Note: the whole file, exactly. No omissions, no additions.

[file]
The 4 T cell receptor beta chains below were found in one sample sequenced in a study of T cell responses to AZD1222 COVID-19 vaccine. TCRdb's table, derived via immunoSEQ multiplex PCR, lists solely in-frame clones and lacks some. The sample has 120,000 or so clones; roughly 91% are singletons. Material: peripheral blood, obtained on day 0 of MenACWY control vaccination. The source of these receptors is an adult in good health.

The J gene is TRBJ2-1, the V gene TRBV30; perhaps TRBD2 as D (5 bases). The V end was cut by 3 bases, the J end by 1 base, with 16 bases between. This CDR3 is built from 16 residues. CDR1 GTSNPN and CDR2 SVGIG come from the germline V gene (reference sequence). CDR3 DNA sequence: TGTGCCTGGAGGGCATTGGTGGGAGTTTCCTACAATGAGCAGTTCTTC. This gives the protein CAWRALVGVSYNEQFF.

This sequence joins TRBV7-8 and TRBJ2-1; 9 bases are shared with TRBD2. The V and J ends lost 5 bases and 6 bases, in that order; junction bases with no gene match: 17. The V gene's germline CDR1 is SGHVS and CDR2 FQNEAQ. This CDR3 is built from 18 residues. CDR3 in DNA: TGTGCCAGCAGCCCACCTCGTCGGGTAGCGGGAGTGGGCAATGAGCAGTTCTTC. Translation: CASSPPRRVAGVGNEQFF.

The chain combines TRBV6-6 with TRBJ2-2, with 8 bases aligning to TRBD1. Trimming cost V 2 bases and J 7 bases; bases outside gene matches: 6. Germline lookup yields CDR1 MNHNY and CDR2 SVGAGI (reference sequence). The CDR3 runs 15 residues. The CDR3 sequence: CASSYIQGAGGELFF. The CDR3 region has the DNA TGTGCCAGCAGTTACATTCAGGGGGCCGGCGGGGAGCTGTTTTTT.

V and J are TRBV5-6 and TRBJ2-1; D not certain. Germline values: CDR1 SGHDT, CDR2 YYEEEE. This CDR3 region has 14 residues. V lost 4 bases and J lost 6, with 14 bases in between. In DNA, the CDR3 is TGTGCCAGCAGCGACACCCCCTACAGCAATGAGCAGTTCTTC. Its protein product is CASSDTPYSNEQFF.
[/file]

The 4 T cell receptor beta chains below were found in one sample sequenced in a study of T cell responses to AZD1222 COVID-19 vaccine. TCRdb's table, derived via immunoSEQ multiplex PCR, lists solely in-frame clones and lacks some. The sample has 120,000 or so clones; roughly 91% are singletons. Material: peripheral blood, obtained on day 0 of MenACWY control vaccination. The source of these receptors is an adult in good health.

The J gene is TRBJ2-1, the V gene TRBV30; perhaps TRBD2 as D (5 bases). The V end was cut by 3 bases, the J end by 1 base, with 16 bases between. This CDR3 is built from 16 residues. CDR1 GTSNPN and CDR2 SVGIG come from the germline V gene (reference sequence). CDR3 DNA sequence: TGTGCCTGGAGGGCATTGGTGGGAGTTTCCTACAATGAGCAGTTCTTC. This gives the protein CAWRALVGVSYNEQFF.

This sequence joins TRBV7-8 and TRBJ2-1; 9 bases are shared with TRBD2. The V and J ends lost 5 bases and 6 bases, in that order; junction bases with no gene match: 17. The V gene's germline CDR1 is SGHVS and CDR2 FQNEAQ. This CDR3 is built from 18 residues. CDR3 in DNA: TGTGCCAGCAGCCCACCTCGTCGGGTAGCGGGAGTGGGCAATGAGCAGTTCTTC. Translation: CASSPPRRVAGVGNEQFF.

The chain combines TRBV6-6 with TRBJ2-2, with 8 bases aligning to TRBD1. Trimming cost V 2 bases and J 7 bases; bases outside gene matches: 6. Germline lookup yields CDR1 MNHNY and CDR2 SVGAGI (reference sequence). The CDR3 runs 15 residues. The CDR3 sequence: CASSYIQGAGGELFF. The CDR3 region has the DNA TGTGCCAGCAGTTACATTCAGGGGGCCGGCGGGGAGCTGTTTTTT.

V and J are TRBV5-6 and TRBJ2-1; D not certain. Germline values: CDR1 SGHDT, CDR2 YYEEEE. This CDR3 region has 14 residues. V lost 4 bases and J lost 6, with 14 bases in between. In DNA, the CDR3 is TGTGCCAGCAGCGACACCCCCTACAGCAATGAGCAGTTCTTC. Its protein product is CASSDTPYSNEQFF.